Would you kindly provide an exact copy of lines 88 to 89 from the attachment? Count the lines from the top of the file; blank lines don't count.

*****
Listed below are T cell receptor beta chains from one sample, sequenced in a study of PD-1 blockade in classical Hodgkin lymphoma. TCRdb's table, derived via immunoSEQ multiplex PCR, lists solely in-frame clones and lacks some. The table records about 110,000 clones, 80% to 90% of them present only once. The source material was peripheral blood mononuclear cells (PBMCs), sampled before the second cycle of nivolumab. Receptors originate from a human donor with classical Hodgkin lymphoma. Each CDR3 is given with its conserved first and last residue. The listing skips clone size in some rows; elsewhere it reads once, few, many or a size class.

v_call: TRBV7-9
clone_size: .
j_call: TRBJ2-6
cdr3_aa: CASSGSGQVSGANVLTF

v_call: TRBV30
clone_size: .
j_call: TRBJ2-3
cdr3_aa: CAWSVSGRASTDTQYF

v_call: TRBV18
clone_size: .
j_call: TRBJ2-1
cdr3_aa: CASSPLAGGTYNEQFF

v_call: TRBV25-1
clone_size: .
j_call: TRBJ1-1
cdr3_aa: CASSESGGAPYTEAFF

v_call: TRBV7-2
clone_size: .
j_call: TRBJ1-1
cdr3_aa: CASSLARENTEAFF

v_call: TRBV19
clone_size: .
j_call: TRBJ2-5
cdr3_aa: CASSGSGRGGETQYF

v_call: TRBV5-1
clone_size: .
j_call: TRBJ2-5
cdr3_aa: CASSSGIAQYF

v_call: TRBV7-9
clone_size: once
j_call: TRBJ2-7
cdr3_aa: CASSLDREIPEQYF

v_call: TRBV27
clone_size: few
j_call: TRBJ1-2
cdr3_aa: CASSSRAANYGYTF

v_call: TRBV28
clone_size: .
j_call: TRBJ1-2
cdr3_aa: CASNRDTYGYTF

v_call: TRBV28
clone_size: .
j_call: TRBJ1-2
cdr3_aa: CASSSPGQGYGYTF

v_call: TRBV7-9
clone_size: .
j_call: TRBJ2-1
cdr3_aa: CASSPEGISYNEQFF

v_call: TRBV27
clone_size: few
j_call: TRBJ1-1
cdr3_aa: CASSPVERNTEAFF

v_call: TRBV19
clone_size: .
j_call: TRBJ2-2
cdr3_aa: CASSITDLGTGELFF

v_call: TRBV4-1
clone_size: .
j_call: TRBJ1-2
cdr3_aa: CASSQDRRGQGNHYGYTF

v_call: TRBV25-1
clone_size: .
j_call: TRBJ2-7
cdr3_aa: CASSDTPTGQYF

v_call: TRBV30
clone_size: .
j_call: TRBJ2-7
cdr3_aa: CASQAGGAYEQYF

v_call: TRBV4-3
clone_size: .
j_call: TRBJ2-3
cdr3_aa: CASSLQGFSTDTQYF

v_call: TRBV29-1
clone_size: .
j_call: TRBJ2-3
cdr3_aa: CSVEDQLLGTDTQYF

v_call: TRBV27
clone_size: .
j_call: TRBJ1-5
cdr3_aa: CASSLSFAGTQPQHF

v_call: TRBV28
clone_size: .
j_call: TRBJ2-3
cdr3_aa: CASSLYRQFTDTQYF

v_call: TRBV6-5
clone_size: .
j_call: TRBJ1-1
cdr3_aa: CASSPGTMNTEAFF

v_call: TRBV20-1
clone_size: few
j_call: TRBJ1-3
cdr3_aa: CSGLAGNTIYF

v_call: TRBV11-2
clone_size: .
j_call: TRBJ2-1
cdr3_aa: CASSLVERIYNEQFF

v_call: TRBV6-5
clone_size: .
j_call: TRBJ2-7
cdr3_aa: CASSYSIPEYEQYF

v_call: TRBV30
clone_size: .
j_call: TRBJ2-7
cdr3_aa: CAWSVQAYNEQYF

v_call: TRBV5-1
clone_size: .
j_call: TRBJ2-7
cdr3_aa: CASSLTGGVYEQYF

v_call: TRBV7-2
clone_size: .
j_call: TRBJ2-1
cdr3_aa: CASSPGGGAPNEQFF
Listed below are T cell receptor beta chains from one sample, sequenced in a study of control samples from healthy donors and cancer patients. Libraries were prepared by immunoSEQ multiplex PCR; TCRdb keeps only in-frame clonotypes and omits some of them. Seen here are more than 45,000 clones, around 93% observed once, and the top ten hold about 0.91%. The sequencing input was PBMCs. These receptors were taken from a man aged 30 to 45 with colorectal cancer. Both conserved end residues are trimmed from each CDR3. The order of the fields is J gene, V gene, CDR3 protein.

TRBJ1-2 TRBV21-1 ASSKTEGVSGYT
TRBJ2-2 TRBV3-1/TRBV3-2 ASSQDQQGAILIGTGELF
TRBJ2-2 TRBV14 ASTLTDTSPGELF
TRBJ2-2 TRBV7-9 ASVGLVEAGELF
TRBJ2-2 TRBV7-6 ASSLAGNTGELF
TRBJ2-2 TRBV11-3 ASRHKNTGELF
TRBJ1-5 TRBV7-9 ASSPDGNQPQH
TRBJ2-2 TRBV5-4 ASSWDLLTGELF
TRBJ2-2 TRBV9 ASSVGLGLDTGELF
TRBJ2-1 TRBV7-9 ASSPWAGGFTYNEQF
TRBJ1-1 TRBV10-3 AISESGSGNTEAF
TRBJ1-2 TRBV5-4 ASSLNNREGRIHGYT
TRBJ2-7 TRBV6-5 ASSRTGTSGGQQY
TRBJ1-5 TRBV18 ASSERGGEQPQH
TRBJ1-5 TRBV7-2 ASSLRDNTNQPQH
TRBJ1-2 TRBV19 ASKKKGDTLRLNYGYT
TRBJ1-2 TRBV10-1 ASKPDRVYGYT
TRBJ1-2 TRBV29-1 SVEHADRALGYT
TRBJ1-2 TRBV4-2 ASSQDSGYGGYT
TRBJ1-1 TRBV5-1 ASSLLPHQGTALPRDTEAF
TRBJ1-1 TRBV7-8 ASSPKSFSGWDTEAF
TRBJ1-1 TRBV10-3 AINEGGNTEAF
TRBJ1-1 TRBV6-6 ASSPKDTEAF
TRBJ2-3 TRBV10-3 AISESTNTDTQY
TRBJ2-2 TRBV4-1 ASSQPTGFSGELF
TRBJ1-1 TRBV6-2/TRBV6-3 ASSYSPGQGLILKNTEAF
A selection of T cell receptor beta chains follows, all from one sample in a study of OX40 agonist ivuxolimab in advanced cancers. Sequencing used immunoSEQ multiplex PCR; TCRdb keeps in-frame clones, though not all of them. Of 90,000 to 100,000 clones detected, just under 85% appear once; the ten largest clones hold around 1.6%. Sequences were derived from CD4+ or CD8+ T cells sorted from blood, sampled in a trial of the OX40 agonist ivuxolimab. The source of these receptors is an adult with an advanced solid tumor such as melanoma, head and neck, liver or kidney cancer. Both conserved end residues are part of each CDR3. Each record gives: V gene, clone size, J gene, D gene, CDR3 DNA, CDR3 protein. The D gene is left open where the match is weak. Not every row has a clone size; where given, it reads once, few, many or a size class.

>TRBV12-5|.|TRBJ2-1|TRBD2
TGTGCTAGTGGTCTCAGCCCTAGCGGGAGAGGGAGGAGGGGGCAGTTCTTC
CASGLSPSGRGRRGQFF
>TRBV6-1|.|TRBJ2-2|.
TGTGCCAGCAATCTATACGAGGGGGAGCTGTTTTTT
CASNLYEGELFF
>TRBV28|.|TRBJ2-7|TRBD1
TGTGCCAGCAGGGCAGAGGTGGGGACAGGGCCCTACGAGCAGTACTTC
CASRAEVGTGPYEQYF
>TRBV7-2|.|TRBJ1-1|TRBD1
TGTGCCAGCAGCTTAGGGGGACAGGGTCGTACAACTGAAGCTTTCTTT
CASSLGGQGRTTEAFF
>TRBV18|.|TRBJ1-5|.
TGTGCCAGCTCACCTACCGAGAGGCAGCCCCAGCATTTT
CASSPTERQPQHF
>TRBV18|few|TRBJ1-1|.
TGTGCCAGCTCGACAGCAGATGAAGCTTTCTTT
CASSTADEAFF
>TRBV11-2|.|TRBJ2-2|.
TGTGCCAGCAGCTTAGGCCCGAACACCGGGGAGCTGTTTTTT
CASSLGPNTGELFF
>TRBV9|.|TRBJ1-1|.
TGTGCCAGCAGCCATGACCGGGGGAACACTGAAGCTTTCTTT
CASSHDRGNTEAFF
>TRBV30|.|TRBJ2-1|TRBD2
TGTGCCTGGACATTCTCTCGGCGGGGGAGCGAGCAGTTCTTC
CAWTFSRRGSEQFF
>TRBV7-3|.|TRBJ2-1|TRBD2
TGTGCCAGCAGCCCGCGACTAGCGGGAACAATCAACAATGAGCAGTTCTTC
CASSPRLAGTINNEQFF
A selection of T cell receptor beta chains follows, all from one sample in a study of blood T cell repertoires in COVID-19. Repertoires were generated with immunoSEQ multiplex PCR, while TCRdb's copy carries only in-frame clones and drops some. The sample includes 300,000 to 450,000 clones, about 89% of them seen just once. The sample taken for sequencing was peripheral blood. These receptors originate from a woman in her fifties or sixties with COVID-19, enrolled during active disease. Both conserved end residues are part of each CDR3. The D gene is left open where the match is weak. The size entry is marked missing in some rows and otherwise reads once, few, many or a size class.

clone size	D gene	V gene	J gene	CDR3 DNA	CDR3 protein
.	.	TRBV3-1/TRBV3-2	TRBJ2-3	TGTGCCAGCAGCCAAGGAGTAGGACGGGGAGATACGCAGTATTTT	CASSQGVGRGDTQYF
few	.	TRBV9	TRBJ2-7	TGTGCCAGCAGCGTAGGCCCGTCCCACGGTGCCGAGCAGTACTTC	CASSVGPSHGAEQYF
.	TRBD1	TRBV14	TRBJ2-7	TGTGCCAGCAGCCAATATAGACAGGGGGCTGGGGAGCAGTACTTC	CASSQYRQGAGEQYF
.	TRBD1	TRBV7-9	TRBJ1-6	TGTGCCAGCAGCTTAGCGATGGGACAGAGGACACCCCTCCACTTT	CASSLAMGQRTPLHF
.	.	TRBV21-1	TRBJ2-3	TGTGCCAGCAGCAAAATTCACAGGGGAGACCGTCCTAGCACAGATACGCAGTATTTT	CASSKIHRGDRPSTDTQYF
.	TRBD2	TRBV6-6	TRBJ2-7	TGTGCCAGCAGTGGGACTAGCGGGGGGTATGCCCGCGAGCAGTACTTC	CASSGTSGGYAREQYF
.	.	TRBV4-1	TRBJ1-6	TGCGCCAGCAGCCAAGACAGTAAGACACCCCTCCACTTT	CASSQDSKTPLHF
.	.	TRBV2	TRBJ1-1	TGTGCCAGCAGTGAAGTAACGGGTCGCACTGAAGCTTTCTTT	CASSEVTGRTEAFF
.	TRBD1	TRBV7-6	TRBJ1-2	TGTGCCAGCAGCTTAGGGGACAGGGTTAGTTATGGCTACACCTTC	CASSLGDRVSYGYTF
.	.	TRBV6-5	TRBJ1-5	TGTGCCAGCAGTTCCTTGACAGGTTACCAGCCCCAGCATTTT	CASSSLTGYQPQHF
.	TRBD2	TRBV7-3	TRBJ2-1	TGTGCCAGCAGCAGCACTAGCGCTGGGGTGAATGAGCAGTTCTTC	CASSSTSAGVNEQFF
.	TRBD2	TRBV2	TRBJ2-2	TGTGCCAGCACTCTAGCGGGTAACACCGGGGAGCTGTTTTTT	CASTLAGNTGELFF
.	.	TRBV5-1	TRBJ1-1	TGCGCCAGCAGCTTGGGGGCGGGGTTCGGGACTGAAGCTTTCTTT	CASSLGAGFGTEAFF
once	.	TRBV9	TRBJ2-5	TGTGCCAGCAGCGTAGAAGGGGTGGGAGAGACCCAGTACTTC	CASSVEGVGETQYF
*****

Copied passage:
j_call: TRBJ1-1
cdr3_aa: CASSPGTMNTEAFF